A lot of this stems from Japanese culture, which makes a really big deal out of confessing your feelings to initiate a relationship. But so often, in both anime and Western media, the relationship actually starts when the series ends. This means you have to sit through 20+ episodes of characters playing this drawn out and tedious “will they or won’t they” courtship dance, only to have it end in an obvious and predictable confession (of course they fucking will!). It’s just baffling to me. Why would writers go through the trouble of making these characters wrestle with their feelings for hours on end, and then never actually show them being in a relationship?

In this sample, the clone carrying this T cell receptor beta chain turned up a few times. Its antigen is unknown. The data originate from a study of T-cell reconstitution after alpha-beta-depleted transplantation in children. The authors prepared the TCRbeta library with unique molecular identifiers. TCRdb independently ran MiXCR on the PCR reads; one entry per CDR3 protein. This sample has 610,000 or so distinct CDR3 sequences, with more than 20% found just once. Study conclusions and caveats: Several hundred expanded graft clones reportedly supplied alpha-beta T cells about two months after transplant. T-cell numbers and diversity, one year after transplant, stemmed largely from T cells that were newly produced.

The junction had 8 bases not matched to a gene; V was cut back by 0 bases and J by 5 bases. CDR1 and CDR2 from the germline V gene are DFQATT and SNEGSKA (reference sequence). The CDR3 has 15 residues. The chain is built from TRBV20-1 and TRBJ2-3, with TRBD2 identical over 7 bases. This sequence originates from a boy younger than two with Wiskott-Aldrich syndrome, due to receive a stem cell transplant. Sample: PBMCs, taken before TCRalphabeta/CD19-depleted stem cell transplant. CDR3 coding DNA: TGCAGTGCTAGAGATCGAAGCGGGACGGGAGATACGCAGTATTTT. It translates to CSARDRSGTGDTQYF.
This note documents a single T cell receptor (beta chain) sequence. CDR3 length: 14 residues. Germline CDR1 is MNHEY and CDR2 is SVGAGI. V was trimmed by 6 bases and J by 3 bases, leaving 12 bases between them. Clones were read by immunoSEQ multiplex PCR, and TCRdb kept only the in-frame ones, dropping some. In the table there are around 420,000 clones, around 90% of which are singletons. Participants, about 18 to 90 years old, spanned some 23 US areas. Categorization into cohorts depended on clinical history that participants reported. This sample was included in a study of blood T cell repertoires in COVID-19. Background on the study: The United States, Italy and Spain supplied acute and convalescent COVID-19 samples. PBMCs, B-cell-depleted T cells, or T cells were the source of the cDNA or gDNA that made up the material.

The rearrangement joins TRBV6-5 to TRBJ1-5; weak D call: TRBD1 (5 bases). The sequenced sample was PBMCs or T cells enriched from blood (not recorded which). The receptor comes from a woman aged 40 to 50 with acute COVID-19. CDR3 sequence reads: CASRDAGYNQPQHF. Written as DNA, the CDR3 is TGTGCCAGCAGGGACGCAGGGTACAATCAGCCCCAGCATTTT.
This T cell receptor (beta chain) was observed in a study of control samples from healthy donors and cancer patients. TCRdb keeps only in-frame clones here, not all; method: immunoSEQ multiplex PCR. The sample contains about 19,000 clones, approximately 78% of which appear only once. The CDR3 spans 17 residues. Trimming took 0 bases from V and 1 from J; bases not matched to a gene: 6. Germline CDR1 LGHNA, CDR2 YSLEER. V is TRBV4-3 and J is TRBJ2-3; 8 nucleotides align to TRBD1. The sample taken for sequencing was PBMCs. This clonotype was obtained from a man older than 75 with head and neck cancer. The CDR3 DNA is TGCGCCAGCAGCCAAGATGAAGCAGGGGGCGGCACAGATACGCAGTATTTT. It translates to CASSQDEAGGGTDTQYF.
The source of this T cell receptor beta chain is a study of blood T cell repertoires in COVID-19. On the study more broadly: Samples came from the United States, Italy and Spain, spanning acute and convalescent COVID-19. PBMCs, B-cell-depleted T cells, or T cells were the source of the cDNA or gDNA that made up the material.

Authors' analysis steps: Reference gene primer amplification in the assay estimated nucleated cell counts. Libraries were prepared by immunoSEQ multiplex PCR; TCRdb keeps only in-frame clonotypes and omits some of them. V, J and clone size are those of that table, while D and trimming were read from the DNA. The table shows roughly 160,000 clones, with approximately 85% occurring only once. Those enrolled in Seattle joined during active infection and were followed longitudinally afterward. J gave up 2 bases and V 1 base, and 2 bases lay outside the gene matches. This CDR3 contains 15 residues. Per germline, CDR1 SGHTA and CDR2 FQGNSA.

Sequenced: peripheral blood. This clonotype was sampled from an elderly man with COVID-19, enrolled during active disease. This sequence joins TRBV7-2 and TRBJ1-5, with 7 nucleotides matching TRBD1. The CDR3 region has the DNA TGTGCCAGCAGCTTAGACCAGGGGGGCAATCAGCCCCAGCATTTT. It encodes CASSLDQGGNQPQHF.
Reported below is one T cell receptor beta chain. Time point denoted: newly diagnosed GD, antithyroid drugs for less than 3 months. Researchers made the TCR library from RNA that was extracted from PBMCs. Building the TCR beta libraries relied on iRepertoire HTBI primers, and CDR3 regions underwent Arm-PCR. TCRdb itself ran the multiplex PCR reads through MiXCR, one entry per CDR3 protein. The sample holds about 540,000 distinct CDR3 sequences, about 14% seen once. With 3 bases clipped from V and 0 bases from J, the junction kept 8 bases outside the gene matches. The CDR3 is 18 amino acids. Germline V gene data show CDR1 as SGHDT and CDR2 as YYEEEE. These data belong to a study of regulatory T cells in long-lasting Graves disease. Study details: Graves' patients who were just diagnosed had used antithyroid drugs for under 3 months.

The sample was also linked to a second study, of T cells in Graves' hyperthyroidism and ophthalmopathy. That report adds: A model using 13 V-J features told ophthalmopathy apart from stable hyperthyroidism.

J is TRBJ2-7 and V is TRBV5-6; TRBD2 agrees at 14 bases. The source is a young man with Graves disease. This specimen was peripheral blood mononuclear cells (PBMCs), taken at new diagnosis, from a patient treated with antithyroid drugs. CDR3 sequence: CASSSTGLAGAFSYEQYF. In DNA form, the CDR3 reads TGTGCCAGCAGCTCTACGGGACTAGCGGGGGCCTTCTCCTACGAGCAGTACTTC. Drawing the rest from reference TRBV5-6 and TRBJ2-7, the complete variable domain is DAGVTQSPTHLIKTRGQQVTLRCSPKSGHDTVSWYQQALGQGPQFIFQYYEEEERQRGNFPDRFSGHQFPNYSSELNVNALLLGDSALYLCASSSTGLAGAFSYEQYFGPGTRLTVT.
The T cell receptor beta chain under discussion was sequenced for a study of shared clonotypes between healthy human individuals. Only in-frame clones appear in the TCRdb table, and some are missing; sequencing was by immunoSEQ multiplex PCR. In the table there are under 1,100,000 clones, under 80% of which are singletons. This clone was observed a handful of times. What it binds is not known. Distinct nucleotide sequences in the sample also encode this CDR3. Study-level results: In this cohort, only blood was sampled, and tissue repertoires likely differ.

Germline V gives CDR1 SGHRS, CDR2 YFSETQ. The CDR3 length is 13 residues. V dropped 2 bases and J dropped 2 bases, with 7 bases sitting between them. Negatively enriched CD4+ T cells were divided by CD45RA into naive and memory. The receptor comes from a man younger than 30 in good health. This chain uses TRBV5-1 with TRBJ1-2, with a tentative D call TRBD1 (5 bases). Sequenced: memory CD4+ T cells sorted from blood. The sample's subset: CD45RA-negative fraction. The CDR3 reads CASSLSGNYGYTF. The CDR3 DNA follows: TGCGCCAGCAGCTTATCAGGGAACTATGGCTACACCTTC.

Now, none of this is to say that I hate all romance anime, or that I can’t enjoy a good love story. I just wish that some of these series would try a little harder to make their romance a bit more true to life. Love isn’t just about making dramatic confessions while cherry blossom petals sway in the wind. Love is often messy, confusing, and scary. Human beings are complex, imperfect creatures, and we often hurt the people we care about the most – but we still try, because we need that connection with others. So I’d like to end this by talking about a romance anime I unambiguously love, 2017’s yuri romance drama Bloom Into You.

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Bloom Into You is the story of Yuu Koito, a shy teenage girl whose only experience with love is from the idealized romances of shoujo manga. When she joins the student council, she meets Touko, a beautiful, intelligent, and assertive girl who seems to have everything going for her in life. When Touko confesses her feelings to Yuu at the end of the first episode, it seems like a fairy tale romance waiting to happen. But when they kiss, Yuu feels, well, nothing.